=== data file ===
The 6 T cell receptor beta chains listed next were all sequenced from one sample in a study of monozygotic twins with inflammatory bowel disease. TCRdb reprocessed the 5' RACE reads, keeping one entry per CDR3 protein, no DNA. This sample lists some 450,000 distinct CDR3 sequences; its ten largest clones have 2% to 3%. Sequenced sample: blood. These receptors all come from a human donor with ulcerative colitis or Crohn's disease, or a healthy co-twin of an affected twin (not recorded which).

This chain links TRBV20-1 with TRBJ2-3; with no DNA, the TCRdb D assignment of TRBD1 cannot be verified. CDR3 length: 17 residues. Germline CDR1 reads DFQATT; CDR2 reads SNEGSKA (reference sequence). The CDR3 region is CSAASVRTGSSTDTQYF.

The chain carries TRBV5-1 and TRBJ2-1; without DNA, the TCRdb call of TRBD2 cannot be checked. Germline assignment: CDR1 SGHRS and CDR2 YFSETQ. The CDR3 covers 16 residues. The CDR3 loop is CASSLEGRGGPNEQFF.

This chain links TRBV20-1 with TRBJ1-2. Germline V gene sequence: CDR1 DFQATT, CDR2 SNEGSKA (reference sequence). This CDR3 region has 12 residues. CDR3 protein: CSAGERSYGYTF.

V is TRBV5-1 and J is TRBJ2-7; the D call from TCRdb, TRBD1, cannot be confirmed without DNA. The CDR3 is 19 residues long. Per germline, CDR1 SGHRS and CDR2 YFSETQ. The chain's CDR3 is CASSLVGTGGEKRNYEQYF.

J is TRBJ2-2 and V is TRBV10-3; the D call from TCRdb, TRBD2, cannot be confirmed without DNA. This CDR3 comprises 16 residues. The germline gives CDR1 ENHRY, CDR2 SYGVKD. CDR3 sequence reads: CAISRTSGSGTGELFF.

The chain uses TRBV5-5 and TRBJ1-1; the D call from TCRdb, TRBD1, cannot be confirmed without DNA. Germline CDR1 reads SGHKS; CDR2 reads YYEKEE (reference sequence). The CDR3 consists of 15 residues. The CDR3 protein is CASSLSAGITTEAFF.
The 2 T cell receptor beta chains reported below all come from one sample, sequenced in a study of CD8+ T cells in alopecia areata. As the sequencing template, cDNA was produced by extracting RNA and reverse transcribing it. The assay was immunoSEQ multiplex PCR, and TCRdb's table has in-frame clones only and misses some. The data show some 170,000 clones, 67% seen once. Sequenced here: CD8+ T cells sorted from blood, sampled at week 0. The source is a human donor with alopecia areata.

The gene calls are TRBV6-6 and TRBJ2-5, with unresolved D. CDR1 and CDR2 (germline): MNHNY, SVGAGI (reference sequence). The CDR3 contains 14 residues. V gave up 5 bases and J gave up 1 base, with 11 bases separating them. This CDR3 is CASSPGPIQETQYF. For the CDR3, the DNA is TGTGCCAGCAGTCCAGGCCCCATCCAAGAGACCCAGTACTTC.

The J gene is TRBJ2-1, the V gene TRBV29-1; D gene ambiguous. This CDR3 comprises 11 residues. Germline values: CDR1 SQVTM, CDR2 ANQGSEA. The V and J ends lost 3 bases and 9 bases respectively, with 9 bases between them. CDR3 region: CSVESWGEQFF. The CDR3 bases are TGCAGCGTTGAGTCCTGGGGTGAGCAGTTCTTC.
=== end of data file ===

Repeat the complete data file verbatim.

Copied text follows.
The 6 T cell receptor beta chains listed next were all sequenced from one sample in a study of monozygotic twins with inflammatory bowel disease. TCRdb reprocessed the 5' RACE reads, keeping one entry per CDR3 protein, no DNA. This sample lists some 450,000 distinct CDR3 sequences; its ten largest clones have 2% to 3%. Sequenced sample: blood. These receptors all come from a human donor with ulcerative colitis or Crohn's disease, or a healthy co-twin of an affected twin (not recorded which).

This chain links TRBV20-1 with TRBJ2-3; with no DNA, the TCRdb D assignment of TRBD1 cannot be verified. CDR3 length: 17 residues. Germline CDR1 reads DFQATT; CDR2 reads SNEGSKA (reference sequence). The CDR3 region is CSAASVRTGSSTDTQYF.

The chain carries TRBV5-1 and TRBJ2-1; without DNA, the TCRdb call of TRBD2 cannot be checked. Germline assignment: CDR1 SGHRS and CDR2 YFSETQ. The CDR3 covers 16 residues. The CDR3 loop is CASSLEGRGGPNEQFF.

This chain links TRBV20-1 with TRBJ1-2. Germline V gene sequence: CDR1 DFQATT, CDR2 SNEGSKA (reference sequence). This CDR3 region has 12 residues. CDR3 protein: CSAGERSYGYTF.

V is TRBV5-1 and J is TRBJ2-7; the D call from TCRdb, TRBD1, cannot be confirmed without DNA. The CDR3 is 19 residues long. Per germline, CDR1 SGHRS and CDR2 YFSETQ. The chain's CDR3 is CASSLVGTGGEKRNYEQYF.

J is TRBJ2-2 and V is TRBV10-3; the D call from TCRdb, TRBD2, cannot be confirmed without DNA. This CDR3 comprises 16 residues. The germline gives CDR1 ENHRY, CDR2 SYGVKD. CDR3 sequence reads: CAISRTSGSGTGELFF.

The chain uses TRBV5-5 and TRBJ1-1; the D call from TCRdb, TRBD1, cannot be confirmed without DNA. Germline CDR1 reads SGHKS; CDR2 reads YYEKEE (reference sequence). The CDR3 consists of 15 residues. The CDR3 protein is CASSLSAGITTEAFF.
The 2 T cell receptor beta chains reported below all come from one sample, sequenced in a study of CD8+ T cells in alopecia areata. As the sequencing template, cDNA was produced by extracting RNA and reverse transcribing it. The assay was immunoSEQ multiplex PCR, and TCRdb's table has in-frame clones only and misses some. The data show some 170,000 clones, 67% seen once. Sequenced here: CD8+ T cells sorted from blood, sampled at week 0. The source is a human donor with alopecia areata.

The gene calls are TRBV6-6 and TRBJ2-5, with unresolved D. CDR1 and CDR2 (germline): MNHNY, SVGAGI (reference sequence). The CDR3 contains 14 residues. V gave up 5 bases and J gave up 1 base, with 11 bases separating them. This CDR3 is CASSPGPIQETQYF. For the CDR3, the DNA is TGTGCCAGCAGTCCAGGCCCCATCCAAGAGACCCAGTACTTC.

The J gene is TRBJ2-1, the V gene TRBV29-1; D gene ambiguous. This CDR3 comprises 11 residues. Germline values: CDR1 SQVTM, CDR2 ANQGSEA. The V and J ends lost 3 bases and 9 bases respectively, with 9 bases between them. CDR3 region: CSVESWGEQFF. The CDR3 bases are TGCAGCGTTGAGTCCTGGGGTGAGCAGTTCTTC.